Commentary: Group calls on the need to address hate crimes

Northeastern is known throughout the Boston community as a progressive, accepting university. Students can walk freely around campus with confidence and assurance of their safety. However, on Sunday, Nov. 30, 2008, that atmosphere was disturbed. An unknown perpetrator defaced the alley of a Northeastern residence hall with the hateful and completely unacceptable words: ‘AIDS CURES FAGS.’ The message was discovered the following morning – Monday, Dec. 1 – which, coincidentally, is recognized internationally as World AIDS Day.

The university has taken action. The graffiti was erased from the wall. The residence director of the hall sent letters to the students addressing the incident. Vice President for Student Affairs Ed Klotzbier contacted Northeastern University’s Gay, Lesbian, Bisexual, Transgender, Intersex, Queer, Questioning and Allied Student Group (NUBiLaGA), informed the group of the incident and expressed support for NUBiLaGA on behalf of the office. Finally, a statement was issued by President Joseph Aoun that strongly communicated the university’s support of its diverse community, including its gay, lesbian, bisexual, transgender and questioning (GLBTQ) members.

From the students we spoke with, the emotions ranged from anger to shock to fear. The fact that this continues on our campus is a great disappointment. It signals that the existence of hate, ignorance and malice still surround the NUBiLaGA community and the AIDS epidemic. Despite our best efforts to raise awareness about these issues, it is dejecting to see these incidences occur.

Many students, faculty and allies are deeply disturbed and outraged that our campus has been defaced with such hate. This crime transgresses the right for all students to live and work in a safe environment. However, this is not just a GLBTQ issue. When bigotry infiltrates our campus, regardless of the targeted group, an ethical standard must be upheld out of the respect for human rights.

In the past, Northeastern’s campus was subject to similar acts of vandalism and hate. For example, racial slurs were sprawled across a wall in Stetson West, and a faculty member was the target of racism. Both of these incidents were met with swift action from President Aoun and the administration. The Stetson West residents were required to attend a meeting to discuss the situation. Students received an announcement informing them that hate has no place on campus and future incidents are unacceptable.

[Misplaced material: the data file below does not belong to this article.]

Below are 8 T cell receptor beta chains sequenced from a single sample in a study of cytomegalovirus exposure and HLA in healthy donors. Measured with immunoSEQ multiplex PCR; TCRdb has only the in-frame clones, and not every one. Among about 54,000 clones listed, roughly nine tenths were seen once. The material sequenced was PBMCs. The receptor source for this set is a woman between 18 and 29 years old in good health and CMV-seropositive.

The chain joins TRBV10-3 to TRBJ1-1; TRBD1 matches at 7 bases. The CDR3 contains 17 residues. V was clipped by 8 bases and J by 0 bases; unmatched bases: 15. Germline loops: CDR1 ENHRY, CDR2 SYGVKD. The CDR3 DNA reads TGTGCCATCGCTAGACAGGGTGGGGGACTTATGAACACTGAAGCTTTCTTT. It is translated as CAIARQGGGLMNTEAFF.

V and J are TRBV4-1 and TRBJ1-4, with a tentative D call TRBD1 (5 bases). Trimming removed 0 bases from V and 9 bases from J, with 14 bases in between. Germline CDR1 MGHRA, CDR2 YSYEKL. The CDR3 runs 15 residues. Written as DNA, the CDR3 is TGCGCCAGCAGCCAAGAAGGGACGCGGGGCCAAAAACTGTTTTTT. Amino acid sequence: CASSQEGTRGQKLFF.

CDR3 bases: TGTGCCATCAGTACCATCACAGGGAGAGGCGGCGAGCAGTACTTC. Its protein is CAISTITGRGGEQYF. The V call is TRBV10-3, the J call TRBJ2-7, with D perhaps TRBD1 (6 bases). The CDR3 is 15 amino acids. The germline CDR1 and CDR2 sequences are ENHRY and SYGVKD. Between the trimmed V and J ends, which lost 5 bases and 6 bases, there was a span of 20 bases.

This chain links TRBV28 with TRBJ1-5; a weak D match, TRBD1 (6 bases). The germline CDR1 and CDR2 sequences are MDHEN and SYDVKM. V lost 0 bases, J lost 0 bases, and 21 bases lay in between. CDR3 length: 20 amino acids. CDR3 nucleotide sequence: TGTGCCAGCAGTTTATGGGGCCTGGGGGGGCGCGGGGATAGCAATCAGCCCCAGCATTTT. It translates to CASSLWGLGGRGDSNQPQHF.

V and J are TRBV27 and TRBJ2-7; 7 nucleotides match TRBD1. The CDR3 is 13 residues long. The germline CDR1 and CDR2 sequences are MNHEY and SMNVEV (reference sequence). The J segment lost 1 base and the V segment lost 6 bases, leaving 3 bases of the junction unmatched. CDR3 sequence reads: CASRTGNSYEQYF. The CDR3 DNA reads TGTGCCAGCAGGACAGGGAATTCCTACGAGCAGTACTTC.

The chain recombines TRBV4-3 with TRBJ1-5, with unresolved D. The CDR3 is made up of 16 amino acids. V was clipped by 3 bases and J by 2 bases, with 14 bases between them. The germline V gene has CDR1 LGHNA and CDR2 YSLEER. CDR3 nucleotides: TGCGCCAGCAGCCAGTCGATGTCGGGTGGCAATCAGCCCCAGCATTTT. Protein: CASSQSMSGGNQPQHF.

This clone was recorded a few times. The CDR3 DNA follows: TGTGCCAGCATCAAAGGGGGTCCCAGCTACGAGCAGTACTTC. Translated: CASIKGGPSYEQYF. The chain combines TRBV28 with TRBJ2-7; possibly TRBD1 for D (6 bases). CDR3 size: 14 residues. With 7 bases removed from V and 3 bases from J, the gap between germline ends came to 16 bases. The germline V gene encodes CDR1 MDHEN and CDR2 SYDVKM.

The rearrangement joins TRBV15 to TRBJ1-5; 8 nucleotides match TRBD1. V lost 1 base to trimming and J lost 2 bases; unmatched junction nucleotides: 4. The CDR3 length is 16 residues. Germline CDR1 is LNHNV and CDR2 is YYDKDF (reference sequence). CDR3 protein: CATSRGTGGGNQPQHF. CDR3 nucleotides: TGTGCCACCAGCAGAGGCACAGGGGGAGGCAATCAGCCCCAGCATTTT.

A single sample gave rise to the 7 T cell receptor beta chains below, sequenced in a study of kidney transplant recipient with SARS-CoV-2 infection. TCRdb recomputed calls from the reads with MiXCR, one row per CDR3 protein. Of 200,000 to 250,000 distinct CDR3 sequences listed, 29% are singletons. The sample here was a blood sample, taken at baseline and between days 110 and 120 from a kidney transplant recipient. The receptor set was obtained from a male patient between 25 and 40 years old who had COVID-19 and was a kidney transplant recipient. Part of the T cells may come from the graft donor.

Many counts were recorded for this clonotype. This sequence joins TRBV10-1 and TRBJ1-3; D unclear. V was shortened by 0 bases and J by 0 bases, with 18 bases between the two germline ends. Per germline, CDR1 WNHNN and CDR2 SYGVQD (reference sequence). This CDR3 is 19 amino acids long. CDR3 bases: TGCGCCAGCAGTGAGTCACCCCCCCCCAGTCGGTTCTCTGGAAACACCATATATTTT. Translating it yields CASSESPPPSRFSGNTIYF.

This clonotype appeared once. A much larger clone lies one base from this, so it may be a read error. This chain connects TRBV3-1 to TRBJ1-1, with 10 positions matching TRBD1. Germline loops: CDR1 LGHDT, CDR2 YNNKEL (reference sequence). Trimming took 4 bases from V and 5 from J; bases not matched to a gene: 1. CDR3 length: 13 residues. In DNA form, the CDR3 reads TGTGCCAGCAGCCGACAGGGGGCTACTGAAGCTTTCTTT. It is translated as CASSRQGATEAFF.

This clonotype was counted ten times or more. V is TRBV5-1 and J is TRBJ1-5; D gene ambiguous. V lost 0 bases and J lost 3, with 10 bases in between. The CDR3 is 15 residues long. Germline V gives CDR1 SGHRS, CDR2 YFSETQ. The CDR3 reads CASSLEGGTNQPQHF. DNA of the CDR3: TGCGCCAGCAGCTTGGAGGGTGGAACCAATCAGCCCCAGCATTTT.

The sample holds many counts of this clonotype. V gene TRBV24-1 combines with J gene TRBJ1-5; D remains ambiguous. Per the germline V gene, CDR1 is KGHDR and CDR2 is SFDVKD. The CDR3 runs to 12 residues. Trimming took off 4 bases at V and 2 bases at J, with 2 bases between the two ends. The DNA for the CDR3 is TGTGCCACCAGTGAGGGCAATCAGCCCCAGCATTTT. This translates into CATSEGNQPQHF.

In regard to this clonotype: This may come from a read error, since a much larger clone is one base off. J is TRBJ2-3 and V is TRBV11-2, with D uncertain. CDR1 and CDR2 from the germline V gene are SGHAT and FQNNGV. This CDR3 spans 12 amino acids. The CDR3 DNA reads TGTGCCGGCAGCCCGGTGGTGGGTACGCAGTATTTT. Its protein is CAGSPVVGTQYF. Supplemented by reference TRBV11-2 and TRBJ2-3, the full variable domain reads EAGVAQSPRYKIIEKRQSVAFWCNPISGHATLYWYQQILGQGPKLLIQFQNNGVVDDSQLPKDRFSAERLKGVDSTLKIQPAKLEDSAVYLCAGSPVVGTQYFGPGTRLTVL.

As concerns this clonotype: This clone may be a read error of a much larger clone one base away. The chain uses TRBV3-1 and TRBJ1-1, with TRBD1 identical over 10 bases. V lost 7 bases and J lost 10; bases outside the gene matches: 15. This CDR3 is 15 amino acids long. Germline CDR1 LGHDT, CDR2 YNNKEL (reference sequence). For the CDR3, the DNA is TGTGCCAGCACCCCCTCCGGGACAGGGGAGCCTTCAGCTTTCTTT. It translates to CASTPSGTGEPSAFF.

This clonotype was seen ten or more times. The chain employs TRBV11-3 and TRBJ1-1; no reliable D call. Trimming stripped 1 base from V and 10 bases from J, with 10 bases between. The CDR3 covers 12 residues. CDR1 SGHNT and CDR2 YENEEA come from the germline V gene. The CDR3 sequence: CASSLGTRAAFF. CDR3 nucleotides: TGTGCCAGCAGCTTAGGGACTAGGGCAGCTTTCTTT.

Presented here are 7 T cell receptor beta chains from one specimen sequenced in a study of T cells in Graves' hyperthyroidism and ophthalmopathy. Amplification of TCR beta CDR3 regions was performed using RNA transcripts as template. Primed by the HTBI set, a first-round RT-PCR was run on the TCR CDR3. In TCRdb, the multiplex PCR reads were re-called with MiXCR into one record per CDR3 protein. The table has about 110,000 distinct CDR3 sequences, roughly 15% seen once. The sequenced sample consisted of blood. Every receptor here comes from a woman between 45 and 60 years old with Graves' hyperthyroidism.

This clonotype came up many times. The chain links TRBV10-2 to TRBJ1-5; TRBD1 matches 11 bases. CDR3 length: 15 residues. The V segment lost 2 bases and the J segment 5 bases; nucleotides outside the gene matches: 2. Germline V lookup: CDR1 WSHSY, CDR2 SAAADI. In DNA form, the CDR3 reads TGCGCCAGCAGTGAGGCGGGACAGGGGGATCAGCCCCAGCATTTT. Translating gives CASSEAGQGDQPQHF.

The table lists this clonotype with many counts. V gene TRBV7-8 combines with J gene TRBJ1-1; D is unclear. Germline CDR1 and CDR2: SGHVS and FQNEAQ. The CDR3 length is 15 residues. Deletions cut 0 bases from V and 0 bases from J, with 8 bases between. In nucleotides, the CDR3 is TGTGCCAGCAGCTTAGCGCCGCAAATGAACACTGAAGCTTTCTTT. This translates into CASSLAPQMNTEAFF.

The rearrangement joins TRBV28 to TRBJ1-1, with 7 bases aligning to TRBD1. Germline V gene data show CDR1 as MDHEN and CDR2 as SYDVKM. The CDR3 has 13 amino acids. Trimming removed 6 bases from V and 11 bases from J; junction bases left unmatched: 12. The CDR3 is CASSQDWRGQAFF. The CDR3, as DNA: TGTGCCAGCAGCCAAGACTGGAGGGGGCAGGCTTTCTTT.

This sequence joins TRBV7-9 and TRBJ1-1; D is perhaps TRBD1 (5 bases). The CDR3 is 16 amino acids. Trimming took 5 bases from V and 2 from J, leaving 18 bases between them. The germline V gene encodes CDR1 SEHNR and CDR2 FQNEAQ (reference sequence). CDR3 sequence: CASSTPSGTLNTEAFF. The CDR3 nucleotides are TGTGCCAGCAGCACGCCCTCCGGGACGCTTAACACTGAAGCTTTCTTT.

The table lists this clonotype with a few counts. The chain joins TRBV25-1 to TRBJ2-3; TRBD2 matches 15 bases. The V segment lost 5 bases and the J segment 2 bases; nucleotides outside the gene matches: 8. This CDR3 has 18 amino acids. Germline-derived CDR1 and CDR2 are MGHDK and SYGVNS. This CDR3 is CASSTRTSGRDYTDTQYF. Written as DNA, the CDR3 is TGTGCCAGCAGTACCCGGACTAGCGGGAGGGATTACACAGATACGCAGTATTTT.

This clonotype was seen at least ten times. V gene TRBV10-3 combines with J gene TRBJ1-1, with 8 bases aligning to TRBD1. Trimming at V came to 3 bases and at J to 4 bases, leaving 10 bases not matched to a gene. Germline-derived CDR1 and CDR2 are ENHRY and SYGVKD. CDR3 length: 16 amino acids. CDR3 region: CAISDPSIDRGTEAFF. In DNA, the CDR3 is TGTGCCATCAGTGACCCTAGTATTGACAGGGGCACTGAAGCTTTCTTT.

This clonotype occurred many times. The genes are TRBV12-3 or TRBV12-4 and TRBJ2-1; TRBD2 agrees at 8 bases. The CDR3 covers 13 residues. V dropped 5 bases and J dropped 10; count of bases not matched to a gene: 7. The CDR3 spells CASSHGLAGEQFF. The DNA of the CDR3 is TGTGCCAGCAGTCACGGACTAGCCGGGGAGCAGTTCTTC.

Acts of bigotry and discrimination impact everyone. If this issue were to pass unaddressed, the doors to further acts of hate would immediately open. The learning environment would be violated and a culture of hate could start to seep into everyday life. By acting in a timely manner, we have shown definitively that bigotry is never going to be tolerated on our campus.

This crime has not gone ignored. Aoun’s statement has reinforced the need for the Northeastern community to be aware and educated about incidents like these. A crime like this implies the possibility that worse incidents could happen. People should continue to understand that this behavior can never be tolerated. On behalf of a student initiative, we are in the process of organizing a program that allows for the anonymous report of threats and a peer-help center for students who feel targeted.

The university has chosen to echo this necessity. The Northeastern University Division of Public Safety, in connection with other campus centers, is publicly releasing a system for reporting bias, harassment and hate crimes, as well as a GLBTQ-inclusive counseling and support group sponsored by University Health & Counseling Services. As a united community, we will continue to address the problem so no person feels isolated. With this in mind, we would like to thank the university for its support.


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